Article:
British election spending laws explained '“ and why they need updating
Back in November 2017, the Electoral Commission reopened investigations into allegations that Vote Leave, the official exit campaign in the 2016 referendum on UK membership of the European Union, had breached spending rules.
Into 2018 this was a story that had rather bubbled under the surface. However, a slow drip of revelations regarding the work of Cambridge Analytica, unearthed by The Guardian, The Observer and Channel 4 News have brought the issue to the front and centre. It is worth reminding ourselves how the case got here, and what it means for the electoral integrity of the UK.
During referendums in the UK, there are strict spending rules which designate the amount of money official, or “designated”, campaigns are allowed to spend. In 2016, Vote Leave and Britain Stronger in Europe had a limit of £7m.
The £7m spending limit, however, only related to spending by the official campaign for each side – Remain and Leave. The 2000 Political Parties, Elections and Referendums Act (PPERA) also allowed for any number of third party organisations to campaign to either remain, or leave, the EU. On the Leave side, these “registered campaigners” included the groups BeLeave and Veterans for Britain.
The recent allegation laid at the door of Vote Leave is that it colluded with BeLeave – although the commission is also investigating a potential collusion with Veterans for Britain. The commission’s investigation will look at whether the official campaign effectively funnelled money to these other groups, telling them how to spend it (very much against the rules), to circumvent the strict £7m limit. Senior figures from within Vote Leave, including the foreign secretary Boris Johnson, have denied any wrongdoing and said Vote Leave acted within the rules.
The Electoral Commission doesn’t have a great number of sanctions up its sleeve for any breaches of the rules. If rules are broken they can administer a fine from £200 to £20,000. This would be for a breach of the PPERA, which largely acts as the legislative and regulatory framework for electoral law in the UK.
The level of a fine depends on any number of factors decided by the commission, such as “the seriousness of an offence or contravention” or the “harm caused by the offence or contravention”. So while predictions are, to use a technical political science term, a mugs game, if the allegations reported in The Guardian that Vote Leave did assist in BeLeave’s branding are proved true – and part of a broader collusion – any proven breach could carry the maximum fine.
This is the third investigation we have recently concluded where the largest political parties have failed to report up to six-figure sums following major elections, and have been fined as result. There is a risk that some political parties might come to view the payment of these fines as a cost of doing business.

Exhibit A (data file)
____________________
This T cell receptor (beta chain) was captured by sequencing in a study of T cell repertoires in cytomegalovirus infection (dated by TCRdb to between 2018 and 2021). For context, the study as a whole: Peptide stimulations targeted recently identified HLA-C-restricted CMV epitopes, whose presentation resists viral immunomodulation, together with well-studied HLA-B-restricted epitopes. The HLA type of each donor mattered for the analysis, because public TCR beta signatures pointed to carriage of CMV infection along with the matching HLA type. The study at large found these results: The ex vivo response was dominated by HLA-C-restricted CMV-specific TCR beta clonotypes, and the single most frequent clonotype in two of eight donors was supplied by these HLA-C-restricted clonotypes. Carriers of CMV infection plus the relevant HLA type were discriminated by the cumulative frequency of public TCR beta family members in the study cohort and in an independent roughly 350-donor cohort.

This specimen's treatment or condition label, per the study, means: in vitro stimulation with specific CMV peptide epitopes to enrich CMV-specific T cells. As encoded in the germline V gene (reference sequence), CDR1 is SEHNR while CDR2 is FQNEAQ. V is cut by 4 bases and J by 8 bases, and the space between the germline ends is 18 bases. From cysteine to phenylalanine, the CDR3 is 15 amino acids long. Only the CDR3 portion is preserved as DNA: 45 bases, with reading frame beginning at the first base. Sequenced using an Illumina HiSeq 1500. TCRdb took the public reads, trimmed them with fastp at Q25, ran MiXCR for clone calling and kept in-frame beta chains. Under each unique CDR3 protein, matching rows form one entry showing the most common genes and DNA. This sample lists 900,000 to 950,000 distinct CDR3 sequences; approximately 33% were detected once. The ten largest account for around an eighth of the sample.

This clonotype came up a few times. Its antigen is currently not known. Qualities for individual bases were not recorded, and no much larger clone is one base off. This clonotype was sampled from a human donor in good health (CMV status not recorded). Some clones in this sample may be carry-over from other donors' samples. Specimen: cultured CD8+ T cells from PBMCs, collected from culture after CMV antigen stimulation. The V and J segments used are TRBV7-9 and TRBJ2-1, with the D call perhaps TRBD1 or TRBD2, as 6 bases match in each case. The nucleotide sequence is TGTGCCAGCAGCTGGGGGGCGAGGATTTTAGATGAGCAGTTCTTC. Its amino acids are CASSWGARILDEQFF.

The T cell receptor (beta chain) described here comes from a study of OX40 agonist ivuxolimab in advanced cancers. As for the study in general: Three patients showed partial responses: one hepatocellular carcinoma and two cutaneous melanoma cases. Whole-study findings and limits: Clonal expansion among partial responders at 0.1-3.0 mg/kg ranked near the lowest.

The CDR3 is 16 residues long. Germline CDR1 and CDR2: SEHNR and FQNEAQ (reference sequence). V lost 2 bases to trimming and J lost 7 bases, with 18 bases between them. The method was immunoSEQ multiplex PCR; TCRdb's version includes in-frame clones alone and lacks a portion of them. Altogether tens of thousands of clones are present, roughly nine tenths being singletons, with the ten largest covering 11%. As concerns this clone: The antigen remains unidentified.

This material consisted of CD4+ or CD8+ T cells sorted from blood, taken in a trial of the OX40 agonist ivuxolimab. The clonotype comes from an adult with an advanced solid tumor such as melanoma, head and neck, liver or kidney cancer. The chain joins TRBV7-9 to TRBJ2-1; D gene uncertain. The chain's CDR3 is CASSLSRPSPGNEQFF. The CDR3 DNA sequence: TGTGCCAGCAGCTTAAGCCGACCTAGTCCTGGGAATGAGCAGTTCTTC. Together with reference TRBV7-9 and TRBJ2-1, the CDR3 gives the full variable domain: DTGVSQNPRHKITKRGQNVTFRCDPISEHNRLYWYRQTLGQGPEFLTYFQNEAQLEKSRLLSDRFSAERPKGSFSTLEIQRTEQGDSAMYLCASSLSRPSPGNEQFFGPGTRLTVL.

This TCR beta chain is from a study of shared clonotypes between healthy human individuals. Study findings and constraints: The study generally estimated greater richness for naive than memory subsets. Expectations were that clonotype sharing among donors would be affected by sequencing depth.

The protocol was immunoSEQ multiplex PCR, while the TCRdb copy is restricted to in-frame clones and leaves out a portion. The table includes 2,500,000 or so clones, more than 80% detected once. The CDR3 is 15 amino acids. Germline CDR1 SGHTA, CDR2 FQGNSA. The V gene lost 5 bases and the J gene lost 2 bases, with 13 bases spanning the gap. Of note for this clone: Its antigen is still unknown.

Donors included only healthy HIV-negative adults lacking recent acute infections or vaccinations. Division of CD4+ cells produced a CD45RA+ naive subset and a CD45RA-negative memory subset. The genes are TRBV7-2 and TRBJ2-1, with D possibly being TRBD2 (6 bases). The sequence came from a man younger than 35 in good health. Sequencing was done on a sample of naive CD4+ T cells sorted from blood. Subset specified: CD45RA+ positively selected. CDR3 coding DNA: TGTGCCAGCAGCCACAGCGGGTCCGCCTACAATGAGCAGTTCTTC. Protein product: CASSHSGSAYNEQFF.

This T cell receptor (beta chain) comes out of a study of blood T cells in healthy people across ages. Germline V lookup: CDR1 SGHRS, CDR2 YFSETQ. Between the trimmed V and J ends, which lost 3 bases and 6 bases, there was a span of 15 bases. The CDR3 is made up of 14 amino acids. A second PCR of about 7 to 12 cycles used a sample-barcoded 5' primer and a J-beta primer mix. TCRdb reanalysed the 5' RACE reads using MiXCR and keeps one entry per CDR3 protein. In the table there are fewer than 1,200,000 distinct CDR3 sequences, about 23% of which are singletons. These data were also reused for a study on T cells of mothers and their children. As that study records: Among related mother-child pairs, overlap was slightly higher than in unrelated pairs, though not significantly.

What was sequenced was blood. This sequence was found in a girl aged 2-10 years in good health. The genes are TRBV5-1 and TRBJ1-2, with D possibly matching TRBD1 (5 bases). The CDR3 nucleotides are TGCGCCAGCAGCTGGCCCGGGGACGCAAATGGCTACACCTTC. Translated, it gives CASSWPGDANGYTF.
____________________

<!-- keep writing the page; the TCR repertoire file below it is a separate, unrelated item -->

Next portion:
The commission has since opened investigations into the spending returns of the Conservatives, the Green party, Labour, the Liberal Democrats and the Women’s Equality party in the 2017 general election.
There are some who’ve said these are merely concerns of “ultra-Remainers who cannot fathom that the country wants Brexit”, or that they are effectively a “displacement activity” for those that don’t want to face up to the larger cultural and political divides that influenced the referendum result. But, this presents a false dichotomy.
It is possible to simultaneously hold the opinion that the referendum revealed fault lines in British politics, that the overspending allegations won’t reverse the result and that that the alleged collusion raises serious questions regarding the electoral integrity of institutions held to be central to democracy. This should not be the preserve of partisan point scoring.
Money is hydraulic
There is much that we do not know about the role money plays in British elections. One thing we do, is that money is like hydraulics. Much like water it can become uncontrollable and, whatever the placement of legal obstacles, it will eventually find a way around and into the political system.
Whatever comes of the allegations being investigated by the Electoral Commission, there is now a considerable case for a review into electoral law in the UK as it currently stands. PPERA received Royal Assent in the year 2000. Legislation in this area should be reviewed and updated to take into account the current environment and reflect a changing society.
The current regulations regarding the use of internet campaigning were written in a time of “mini-discs and the millennium bug”, as the Electoral Reform Society put it. The world in the year 2000 is very different to the world in 2018. Electoral law should reflect this.
This is not a partisan political point. That these charges have resurfaced suggests that there is now a case to look again at updating our current regulations which, as it stands, may well be unfit for purpose. To borrow a phrase, perhaps it is time to take back control.
Sam Power, Research Associate in Party Membership and Engagement at the Sir Bernard Crick Centre for the Public Understanding of Politics, University of Sheffield and Associate Tutor, University of Sussex